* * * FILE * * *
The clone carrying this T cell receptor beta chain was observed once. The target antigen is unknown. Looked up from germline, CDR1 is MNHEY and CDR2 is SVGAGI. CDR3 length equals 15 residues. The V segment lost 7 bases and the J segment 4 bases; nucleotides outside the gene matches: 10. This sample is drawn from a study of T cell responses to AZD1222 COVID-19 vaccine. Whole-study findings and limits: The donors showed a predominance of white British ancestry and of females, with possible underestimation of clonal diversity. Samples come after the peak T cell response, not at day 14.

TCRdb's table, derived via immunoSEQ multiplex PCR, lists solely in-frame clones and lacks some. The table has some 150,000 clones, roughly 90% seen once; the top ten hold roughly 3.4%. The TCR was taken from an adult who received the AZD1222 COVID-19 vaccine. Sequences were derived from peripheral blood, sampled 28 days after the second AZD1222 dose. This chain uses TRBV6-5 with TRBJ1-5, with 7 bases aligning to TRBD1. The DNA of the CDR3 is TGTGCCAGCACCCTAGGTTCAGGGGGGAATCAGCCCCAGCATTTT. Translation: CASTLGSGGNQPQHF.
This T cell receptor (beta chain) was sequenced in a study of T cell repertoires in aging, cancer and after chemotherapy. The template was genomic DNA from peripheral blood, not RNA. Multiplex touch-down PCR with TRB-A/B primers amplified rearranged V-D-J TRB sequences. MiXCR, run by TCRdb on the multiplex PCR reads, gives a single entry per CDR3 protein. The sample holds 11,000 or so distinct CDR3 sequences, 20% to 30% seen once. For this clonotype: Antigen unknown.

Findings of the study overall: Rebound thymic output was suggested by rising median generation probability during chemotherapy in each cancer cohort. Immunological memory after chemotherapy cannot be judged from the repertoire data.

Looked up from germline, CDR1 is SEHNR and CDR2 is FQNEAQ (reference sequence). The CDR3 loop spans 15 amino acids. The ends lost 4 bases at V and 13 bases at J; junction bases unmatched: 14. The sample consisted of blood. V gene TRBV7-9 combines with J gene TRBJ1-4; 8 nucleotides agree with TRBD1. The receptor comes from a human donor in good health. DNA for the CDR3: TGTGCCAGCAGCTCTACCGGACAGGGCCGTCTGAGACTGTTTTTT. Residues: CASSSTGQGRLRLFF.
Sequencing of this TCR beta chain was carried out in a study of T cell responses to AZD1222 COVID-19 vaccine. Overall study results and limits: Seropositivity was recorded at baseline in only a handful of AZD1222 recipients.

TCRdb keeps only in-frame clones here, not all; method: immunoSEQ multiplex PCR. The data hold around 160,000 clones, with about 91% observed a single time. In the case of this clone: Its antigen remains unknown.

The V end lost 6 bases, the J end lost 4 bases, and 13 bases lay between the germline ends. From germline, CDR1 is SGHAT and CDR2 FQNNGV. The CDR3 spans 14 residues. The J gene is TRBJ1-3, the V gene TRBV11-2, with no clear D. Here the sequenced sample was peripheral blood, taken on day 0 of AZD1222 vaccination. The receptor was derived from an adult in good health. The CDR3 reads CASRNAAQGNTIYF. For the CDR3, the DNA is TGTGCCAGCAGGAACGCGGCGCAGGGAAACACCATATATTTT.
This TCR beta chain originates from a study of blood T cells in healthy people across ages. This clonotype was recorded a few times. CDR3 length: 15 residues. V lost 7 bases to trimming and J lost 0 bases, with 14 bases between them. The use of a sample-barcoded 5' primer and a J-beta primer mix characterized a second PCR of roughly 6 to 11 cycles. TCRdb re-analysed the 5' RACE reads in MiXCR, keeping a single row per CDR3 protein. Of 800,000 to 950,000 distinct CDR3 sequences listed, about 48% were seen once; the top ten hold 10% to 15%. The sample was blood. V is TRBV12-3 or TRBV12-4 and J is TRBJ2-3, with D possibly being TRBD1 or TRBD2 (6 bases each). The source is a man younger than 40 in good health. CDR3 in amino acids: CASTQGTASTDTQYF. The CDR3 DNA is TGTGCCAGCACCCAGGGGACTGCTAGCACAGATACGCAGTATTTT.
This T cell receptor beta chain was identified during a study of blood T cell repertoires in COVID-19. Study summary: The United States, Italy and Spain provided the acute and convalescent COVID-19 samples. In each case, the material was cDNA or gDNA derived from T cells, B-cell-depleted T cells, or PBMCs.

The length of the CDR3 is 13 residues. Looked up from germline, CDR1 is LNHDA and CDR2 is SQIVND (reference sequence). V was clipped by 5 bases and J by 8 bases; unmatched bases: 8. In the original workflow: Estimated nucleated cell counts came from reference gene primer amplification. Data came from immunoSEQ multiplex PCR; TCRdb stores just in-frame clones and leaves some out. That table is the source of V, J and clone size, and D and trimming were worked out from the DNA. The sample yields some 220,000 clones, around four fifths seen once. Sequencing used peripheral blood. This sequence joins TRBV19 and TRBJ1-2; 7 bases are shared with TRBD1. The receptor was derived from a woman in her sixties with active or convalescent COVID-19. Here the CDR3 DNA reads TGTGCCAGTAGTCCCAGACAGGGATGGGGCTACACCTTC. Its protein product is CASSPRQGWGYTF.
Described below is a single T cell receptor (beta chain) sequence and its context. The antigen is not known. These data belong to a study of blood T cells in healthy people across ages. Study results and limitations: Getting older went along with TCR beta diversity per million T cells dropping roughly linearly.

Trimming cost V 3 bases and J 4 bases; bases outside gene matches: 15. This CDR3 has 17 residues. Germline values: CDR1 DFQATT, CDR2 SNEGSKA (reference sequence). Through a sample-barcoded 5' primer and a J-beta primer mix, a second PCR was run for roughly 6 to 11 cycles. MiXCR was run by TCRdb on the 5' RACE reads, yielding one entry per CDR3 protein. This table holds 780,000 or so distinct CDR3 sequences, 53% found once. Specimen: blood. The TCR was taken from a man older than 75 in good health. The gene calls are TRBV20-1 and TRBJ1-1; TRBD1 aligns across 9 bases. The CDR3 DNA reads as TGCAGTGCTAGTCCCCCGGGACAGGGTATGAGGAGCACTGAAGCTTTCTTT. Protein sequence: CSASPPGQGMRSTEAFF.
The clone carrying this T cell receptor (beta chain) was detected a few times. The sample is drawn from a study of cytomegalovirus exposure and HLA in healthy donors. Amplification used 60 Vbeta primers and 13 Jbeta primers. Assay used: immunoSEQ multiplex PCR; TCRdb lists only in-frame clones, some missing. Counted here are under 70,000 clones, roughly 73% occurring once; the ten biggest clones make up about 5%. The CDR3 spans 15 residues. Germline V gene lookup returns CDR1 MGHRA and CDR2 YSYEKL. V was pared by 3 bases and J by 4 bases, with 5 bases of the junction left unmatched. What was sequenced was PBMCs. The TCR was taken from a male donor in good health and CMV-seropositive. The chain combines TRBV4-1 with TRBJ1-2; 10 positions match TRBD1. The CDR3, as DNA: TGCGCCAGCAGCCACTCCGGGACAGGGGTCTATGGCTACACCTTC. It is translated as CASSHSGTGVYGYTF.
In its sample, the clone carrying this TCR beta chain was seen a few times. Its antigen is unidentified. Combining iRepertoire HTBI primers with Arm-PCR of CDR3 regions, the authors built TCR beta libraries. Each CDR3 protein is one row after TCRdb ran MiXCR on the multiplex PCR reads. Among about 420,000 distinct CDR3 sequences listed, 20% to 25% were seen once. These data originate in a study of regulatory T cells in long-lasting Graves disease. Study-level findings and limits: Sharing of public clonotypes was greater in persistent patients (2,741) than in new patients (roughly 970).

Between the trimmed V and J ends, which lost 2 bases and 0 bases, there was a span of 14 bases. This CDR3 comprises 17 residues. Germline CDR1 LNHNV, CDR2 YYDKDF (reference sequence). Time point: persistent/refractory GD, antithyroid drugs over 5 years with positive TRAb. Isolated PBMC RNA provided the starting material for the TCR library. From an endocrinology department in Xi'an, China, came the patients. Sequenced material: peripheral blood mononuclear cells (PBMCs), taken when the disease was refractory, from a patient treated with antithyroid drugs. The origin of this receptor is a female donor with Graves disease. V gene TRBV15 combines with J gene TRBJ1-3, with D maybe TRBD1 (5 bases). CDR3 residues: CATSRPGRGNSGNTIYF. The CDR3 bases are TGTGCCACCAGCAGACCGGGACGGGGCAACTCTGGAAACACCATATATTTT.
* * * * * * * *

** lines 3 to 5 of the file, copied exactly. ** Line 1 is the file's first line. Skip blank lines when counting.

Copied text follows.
This T cell receptor (beta chain) was sequenced in a study of T cell repertoires in aging, cancer and after chemotherapy. The template was genomic DNA from peripheral blood, not RNA. Multiplex touch-down PCR with TRB-A/B primers amplified rearranged V-D-J TRB sequences. MiXCR, run by TCRdb on the multiplex PCR reads, gives a single entry per CDR3 protein. The sample holds 11,000 or so distinct CDR3 sequences, 20% to 30% seen once. For this clonotype: Antigen unknown.

Findings of the study overall: Rebound thymic output was suggested by rising median generation probability during chemotherapy in each cancer cohort. Immunological memory after chemotherapy cannot be judged from the repertoire data.

Looked up from germline, CDR1 is SEHNR and CDR2 is FQNEAQ (reference sequence). The CDR3 loop spans 15 amino acids. The ends lost 4 bases at V and 13 bases at J; junction bases unmatched: 14. The sample consisted of blood. V gene TRBV7-9 combines with J gene TRBJ1-4; 8 nucleotides agree with TRBD1. The receptor comes from a human donor in good health. DNA for the CDR3: TGTGCCAGCAGCTCTACCGGACAGGGCCGTCTGAGACTGTTTTTT. Residues: CASSSTGQGRLRLFF.